The first notable instance of a band possibly using backmasking in popular music was The Beatles. The technique was thought to be used on the band's album, Revolver, recorded in 1966. The track ''Rain'' is thought to be the first song with a recorded backmasked message, which was the phrase ''Sunshine. Rain. When the rain comes, they all hide their heads''.

Another notable instance of the group and backmasking was the infamous "Paul Is Dead" hoax. In 1969, radio disc jockey Russ Gibb received a distressed telephone call from a college student, stating that Paul McCartney had died. The claim was that the song ''Revolution # 9'' contained a backward message confirming the rumor. The messages were thought to be "Turn me on... dead man... turn me on... turn me on, dead man''. Gibb began further promoting this to his listeners, with another message of ''Paul is dead man, miss him, miss him, miss him"' in the track ''I'm So Tired''.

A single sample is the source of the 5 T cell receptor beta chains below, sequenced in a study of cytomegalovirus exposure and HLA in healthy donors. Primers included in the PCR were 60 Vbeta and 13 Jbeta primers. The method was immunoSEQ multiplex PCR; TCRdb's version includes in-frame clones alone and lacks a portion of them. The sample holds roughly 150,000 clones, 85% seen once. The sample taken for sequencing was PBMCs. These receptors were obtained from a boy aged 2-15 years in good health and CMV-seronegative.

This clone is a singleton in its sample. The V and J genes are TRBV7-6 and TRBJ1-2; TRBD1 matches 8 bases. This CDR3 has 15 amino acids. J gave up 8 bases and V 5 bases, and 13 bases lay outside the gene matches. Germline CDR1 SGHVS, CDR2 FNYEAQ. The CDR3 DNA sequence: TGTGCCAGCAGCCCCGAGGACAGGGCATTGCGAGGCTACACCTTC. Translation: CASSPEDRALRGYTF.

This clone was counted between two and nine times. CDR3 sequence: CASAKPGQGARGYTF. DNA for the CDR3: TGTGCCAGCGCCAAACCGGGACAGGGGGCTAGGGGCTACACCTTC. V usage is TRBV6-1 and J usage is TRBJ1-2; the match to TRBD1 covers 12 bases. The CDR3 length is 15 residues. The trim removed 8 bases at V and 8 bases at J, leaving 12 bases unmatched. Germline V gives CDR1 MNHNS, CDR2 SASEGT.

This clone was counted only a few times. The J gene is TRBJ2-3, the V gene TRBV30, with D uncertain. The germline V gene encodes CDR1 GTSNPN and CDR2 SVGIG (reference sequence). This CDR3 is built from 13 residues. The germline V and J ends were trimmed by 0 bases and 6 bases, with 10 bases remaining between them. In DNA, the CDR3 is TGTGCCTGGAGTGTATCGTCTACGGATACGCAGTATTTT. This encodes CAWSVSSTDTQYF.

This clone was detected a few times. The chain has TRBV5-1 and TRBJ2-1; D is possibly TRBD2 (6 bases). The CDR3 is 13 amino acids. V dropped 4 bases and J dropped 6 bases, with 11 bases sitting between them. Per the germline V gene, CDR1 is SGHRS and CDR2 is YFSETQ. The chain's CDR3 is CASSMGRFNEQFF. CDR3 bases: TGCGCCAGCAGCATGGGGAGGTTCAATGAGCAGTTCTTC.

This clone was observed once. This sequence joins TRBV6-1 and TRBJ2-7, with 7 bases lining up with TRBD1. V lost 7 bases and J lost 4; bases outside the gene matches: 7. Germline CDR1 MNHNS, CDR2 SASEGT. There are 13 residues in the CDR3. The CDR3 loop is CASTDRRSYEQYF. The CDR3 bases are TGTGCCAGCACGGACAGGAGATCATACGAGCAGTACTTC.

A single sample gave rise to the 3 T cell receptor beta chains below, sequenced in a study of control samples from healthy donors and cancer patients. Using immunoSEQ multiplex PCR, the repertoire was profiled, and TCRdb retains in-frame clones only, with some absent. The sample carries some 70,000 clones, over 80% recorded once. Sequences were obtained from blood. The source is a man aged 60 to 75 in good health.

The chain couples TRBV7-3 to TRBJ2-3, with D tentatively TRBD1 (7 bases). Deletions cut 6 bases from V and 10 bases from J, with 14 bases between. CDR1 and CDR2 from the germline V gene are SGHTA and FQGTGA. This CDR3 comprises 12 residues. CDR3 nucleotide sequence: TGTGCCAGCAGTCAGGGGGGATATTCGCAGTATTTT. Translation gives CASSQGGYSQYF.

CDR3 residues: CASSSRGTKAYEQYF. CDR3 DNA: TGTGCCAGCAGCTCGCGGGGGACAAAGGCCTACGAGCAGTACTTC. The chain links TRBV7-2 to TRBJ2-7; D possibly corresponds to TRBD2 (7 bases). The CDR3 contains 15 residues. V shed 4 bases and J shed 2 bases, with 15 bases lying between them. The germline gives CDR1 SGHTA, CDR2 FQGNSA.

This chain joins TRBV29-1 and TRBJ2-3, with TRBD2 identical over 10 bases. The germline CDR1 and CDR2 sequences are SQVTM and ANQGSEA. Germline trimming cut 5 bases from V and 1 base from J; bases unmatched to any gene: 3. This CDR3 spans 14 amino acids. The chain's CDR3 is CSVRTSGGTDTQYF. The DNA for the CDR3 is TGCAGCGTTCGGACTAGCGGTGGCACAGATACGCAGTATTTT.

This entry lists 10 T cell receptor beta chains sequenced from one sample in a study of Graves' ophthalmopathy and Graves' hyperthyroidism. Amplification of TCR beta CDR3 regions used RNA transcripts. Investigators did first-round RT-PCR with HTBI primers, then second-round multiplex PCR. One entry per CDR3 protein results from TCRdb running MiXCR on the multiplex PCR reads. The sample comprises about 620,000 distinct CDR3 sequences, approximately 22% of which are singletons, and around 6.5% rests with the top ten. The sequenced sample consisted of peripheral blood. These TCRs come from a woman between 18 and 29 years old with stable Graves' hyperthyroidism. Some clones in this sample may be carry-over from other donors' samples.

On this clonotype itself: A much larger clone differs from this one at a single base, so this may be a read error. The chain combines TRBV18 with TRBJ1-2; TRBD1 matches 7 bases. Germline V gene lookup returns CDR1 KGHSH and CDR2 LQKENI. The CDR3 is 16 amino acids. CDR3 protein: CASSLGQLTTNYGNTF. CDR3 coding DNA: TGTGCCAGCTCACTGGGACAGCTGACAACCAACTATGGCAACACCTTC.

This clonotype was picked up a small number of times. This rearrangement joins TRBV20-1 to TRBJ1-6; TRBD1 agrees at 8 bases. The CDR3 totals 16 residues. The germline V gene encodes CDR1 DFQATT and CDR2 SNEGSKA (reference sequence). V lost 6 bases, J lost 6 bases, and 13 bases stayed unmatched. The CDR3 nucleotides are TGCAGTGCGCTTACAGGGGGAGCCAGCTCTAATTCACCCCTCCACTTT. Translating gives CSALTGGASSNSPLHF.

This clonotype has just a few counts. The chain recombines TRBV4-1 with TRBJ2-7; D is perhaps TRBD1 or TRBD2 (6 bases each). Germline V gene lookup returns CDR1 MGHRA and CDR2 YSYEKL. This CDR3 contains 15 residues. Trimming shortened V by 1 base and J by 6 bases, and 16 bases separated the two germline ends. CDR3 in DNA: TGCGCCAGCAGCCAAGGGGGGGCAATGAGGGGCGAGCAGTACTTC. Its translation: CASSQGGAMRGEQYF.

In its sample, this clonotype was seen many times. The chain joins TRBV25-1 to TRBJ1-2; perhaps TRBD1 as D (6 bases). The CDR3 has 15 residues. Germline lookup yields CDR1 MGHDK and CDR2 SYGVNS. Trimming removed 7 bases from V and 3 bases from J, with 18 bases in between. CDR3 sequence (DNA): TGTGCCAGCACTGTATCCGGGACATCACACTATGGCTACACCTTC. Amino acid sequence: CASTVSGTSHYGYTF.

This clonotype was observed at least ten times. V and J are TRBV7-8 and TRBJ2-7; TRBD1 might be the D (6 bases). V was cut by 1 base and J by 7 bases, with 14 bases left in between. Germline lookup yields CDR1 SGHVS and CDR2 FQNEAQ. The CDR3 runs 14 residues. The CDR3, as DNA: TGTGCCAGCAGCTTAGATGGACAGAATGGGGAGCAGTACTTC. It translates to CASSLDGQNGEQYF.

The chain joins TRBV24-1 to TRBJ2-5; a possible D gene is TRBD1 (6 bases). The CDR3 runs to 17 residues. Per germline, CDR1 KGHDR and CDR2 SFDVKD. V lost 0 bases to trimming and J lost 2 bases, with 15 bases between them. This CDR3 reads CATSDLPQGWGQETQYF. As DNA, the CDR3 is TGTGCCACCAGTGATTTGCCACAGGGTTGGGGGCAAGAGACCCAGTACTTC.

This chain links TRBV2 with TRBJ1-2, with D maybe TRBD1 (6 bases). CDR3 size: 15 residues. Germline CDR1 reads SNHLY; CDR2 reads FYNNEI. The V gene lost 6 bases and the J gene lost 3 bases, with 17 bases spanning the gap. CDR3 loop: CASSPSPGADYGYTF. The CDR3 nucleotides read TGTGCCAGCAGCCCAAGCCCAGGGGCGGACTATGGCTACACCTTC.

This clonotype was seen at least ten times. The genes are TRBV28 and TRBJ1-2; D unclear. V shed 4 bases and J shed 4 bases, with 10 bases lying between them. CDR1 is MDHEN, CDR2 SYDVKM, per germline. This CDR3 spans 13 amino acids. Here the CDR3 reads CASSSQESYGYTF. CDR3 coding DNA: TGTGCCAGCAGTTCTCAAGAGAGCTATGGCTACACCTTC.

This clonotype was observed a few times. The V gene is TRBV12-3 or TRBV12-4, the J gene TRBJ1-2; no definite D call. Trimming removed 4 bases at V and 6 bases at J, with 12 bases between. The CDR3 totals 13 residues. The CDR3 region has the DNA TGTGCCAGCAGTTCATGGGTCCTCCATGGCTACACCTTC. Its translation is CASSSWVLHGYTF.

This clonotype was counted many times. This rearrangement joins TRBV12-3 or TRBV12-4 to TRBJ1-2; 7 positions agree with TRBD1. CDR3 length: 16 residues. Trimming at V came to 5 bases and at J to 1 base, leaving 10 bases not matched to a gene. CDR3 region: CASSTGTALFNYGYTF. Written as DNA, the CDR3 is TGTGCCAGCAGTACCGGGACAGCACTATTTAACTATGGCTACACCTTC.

Led Zeppelin and the "Stairway to Heaven" Controversy

In 1982, Paul Crouch of The Trinity Broadcast Network brought up satanic backward messaging allegations against the rock band Led Zeppelin. In that same year, "Stairway to Heaven" was played backward at a California State Assembly Hearing. A self-proclaimed neuroscience researcher named William Yarrow concluded that the recording did, in fact, contain backward messages. One of the verses contained the lines played forward is as follows:

"If there's a bustle in your hedgerow, don't be alarmed now"

While being played backward is reported to say:

''Here's to my sweet Satan, the one who's little path would make me sad"